In my seminal paper, “Distance to health services influences insecticide-treated net possession and use among six to 59 month-old children in Malawi,” I indicated that Euclidean (straight line) measures of distance were just as good as more complicated, network based measures.
I didn’t include the graph showing how correlated the two were, but I wish I had and I can’t find it here my computer.
Every time I’ve done presentations of research of the association of distances to various things and health outcomes, someone inevitably asks why I didn’t use a more complex measure of actual travel paths. The idea is that no one walks in a straight line anywhere, but rather follows a road network, or even utilizes a number of transportation options which might be lost in a simple measure.
I always respond that a straight line distance is as good as any other when investigating relationships on a coarse scale. Inevitably, audiences are never convinced.
A new paper came out today, “Methods to measure potential spatial access to delivery care in low- and middle-income countries: a case study in rural Ghana” which compared the Euclidean measure with a number of more complex measurements.
The conclusion confirmed what I already knew, that the Euclidean measure is just as good in most cases, and the pain and cost of producing sexy and complicated ways of calculating distance just isn’t worth it.
It’s a pretty decent paper, but I wish they had put some graphs in to illustrate their points. It would be good to see exactly where the measures disagree.
Access to skilled attendance at childbirth is crucial to reduce maternal and newborn mortality. Several different measures of geographic access are used concurrently in public health research, with the assumption that sophisticated methods are generally better. Most of the evidence for this assumption comes from methodological comparisons in high-income countries. We compare different measures of travel impedance in a case study in Ghana’s Brong Ahafo region to determine if straight-line distance can be an adequate proxy for access to delivery care in certain low- and middle-income country (LMIC) settings.
We created a geospatial database, mapping population location in both compounds and village centroids, service locations for all health facilities offering delivery care, land-cover and a detailed road network. Six different measures were used to calculate travel impedance to health facilities (straight-line distance, network distance, network travel time and raster travel time, the latter two both mechanized and non-mechanized). The measures were compared using Spearman rank correlation coefficients, absolute differences, and the percentage of the same facilities identified as closest. We used logistic regression with robust standard errors to model the association of the different measures with health facility use for delivery in 9,306 births.
Non-mechanized measures were highly correlated with each other, and identified the same facilities as closest for approximately 80% of villages. Measures calculated from compounds identified the same closest facility as measures from village centroids for over 85% of births. For 90% of births, the aggregation error from using village centroids instead of compound locations was less than 35 minutes and less than 1.12 km. All non-mechanized measures showed an inverse association with facility use of similar magnitude, an approximately 67% reduction in odds of facility delivery per standard deviation increase in each measure (OR = 0.33).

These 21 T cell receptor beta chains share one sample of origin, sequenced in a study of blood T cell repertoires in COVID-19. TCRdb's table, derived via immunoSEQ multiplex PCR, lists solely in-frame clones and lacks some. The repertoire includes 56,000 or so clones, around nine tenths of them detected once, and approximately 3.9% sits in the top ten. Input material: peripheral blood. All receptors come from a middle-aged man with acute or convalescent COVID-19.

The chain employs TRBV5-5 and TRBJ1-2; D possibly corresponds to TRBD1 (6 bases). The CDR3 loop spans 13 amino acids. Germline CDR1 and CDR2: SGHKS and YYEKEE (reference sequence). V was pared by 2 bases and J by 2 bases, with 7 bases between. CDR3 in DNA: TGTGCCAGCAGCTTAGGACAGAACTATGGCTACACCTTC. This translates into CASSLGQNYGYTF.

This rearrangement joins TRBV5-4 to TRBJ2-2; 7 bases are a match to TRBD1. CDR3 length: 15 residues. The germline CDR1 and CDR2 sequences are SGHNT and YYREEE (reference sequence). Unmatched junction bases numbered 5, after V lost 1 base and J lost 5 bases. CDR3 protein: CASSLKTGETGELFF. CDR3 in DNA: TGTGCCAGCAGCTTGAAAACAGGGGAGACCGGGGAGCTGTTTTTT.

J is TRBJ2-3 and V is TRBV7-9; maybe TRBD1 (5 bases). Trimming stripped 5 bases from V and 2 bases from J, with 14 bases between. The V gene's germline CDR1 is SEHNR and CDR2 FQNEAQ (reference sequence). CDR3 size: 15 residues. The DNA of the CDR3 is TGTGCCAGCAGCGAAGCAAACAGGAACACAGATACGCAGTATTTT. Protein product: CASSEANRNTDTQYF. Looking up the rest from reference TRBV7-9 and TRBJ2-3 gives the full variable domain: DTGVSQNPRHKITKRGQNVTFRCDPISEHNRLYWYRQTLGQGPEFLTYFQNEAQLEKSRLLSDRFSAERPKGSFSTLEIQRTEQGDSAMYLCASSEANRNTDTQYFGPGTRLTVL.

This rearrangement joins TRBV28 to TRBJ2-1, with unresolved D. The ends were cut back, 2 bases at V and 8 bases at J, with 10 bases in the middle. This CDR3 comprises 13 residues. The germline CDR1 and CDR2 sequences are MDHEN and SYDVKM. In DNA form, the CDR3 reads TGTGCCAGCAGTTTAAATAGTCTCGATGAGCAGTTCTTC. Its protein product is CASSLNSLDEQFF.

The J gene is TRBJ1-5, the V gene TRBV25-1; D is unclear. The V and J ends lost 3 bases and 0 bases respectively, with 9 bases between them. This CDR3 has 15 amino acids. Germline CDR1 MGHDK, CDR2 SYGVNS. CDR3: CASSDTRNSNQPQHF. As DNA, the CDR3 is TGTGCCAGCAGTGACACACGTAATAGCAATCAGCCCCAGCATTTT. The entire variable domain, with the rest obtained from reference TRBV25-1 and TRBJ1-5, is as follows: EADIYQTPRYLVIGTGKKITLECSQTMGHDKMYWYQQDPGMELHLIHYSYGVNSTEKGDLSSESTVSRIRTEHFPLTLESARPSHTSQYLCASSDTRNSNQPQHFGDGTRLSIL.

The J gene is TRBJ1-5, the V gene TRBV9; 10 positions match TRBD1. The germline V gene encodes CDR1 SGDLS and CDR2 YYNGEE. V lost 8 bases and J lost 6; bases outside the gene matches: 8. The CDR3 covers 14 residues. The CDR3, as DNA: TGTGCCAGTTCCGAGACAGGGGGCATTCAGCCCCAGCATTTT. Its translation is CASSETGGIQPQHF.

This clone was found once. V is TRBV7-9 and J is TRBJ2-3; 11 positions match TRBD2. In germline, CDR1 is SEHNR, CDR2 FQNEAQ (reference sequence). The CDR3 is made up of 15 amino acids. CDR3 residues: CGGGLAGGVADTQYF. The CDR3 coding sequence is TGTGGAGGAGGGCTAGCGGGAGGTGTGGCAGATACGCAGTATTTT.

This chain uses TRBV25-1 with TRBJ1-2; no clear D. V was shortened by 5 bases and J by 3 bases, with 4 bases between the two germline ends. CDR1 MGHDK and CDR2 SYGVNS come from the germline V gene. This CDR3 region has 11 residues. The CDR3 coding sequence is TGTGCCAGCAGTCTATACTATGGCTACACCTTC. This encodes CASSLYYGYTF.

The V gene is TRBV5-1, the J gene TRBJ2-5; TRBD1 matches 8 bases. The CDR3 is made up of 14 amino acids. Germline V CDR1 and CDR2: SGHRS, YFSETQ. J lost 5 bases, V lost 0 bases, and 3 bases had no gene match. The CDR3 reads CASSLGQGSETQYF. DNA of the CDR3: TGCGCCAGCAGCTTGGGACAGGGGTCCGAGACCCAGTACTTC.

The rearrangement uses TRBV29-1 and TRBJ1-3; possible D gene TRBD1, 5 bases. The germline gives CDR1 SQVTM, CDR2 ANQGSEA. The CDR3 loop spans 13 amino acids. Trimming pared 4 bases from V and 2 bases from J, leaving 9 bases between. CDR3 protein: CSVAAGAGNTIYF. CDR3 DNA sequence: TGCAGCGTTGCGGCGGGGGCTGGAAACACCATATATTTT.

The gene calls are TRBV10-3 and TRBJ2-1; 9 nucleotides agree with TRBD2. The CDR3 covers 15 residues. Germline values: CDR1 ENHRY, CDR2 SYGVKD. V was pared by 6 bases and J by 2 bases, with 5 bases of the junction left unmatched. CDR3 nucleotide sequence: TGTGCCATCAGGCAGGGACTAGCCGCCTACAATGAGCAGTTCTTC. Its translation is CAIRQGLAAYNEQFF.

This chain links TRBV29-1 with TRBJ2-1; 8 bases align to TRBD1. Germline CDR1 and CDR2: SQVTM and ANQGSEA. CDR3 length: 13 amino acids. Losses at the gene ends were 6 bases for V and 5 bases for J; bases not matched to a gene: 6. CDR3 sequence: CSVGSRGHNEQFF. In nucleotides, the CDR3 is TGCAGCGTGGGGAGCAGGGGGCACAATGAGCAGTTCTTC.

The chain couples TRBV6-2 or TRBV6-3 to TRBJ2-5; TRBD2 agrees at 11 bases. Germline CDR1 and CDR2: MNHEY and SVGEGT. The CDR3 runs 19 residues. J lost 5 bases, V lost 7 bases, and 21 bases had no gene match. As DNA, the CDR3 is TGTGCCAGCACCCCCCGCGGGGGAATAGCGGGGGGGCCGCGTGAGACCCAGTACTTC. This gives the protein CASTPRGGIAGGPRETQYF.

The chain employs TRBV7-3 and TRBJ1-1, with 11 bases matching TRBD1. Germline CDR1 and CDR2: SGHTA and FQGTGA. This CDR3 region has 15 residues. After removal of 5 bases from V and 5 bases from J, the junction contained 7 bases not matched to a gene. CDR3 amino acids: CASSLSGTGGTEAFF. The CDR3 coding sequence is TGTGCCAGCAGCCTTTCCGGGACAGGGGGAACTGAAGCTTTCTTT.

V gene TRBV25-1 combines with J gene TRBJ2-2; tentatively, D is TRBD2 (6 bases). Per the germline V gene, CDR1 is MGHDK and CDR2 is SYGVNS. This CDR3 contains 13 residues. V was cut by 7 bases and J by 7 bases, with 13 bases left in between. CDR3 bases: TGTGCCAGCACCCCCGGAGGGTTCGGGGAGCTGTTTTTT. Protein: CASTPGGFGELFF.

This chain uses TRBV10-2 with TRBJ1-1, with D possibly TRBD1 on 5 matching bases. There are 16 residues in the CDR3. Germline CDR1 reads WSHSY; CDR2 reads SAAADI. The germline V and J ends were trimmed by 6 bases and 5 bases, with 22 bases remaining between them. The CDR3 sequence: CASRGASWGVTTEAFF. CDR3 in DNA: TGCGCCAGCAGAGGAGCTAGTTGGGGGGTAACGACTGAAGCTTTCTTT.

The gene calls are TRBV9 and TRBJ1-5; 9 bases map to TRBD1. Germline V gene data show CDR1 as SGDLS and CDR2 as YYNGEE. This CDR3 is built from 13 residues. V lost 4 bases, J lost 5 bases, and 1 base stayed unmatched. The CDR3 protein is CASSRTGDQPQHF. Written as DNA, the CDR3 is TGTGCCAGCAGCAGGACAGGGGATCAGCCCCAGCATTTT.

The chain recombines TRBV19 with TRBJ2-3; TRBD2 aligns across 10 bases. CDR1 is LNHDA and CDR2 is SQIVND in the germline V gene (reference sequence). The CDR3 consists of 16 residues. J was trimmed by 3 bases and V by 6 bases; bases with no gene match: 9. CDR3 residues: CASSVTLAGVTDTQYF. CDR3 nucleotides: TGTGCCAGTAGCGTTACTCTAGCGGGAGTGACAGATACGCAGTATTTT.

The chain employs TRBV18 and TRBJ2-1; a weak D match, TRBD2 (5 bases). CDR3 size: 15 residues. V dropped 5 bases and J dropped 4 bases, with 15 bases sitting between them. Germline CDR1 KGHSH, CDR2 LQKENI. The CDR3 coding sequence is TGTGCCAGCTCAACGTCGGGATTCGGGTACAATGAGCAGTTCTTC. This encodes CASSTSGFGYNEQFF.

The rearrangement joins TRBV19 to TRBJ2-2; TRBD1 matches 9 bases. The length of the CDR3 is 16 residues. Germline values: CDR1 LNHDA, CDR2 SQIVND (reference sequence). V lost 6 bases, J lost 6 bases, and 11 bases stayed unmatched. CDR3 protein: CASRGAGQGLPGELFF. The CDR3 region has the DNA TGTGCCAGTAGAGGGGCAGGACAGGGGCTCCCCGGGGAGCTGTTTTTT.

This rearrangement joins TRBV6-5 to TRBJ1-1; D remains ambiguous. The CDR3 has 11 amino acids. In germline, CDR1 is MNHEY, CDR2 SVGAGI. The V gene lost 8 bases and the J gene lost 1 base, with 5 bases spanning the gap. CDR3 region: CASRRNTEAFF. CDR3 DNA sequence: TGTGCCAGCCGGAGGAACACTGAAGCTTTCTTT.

Different data models and population locations produced comparable results in our case study, thus demonstrating that straight-line distance can be reasonably used as a proxy for potential spatial access in certain LMIC settings. The cost of obtaining individually geocoded population location and sophisticated measures of travel impedance should be weighed against the gain in accuracy.
Was reading Chris Blattman’s list of books that development people should read but don’t and found this in the Amazon description of “The Anti-Politics Machine: Development, Depoliticization, and Bureaucratic Power in Lesotho.”
Development, it is generally assumed, is good and necessary, and in its name the West has intervened, implementing all manner of projects in the impoverished regions of the world. When these projects fail, as they do with astonishing regularity, they nonetheless produce a host of regular and unacknowledged effects, including the expansion of bureaucratic state power and the translation of the political realities of poverty and powerlessness into “technical” problems awaiting solution by “development” agencies and experts.
Note that I do not harbor any ill will toward development or even, as a general rule, “technical solutions.” Having been involved with bed net distributions and having watched the outcomes of reproductive health interventions, for example, I can say that there are many positive outcomes of development projects. In my area, fewer kids are dying and women are becoming pregnant a whole lot less, decreasing the risk of maternal mortality.
Disclaimers aside, there is no doubt that development projects often fail for a number of reasons, the first of which is that leaders have no interest in seeing that they succeed. While leaders are indifferent to the outcomes, they happily take on the power that comes with them, embracing bureaucratic reforms, which are mostly just expansions of power at all levels of government.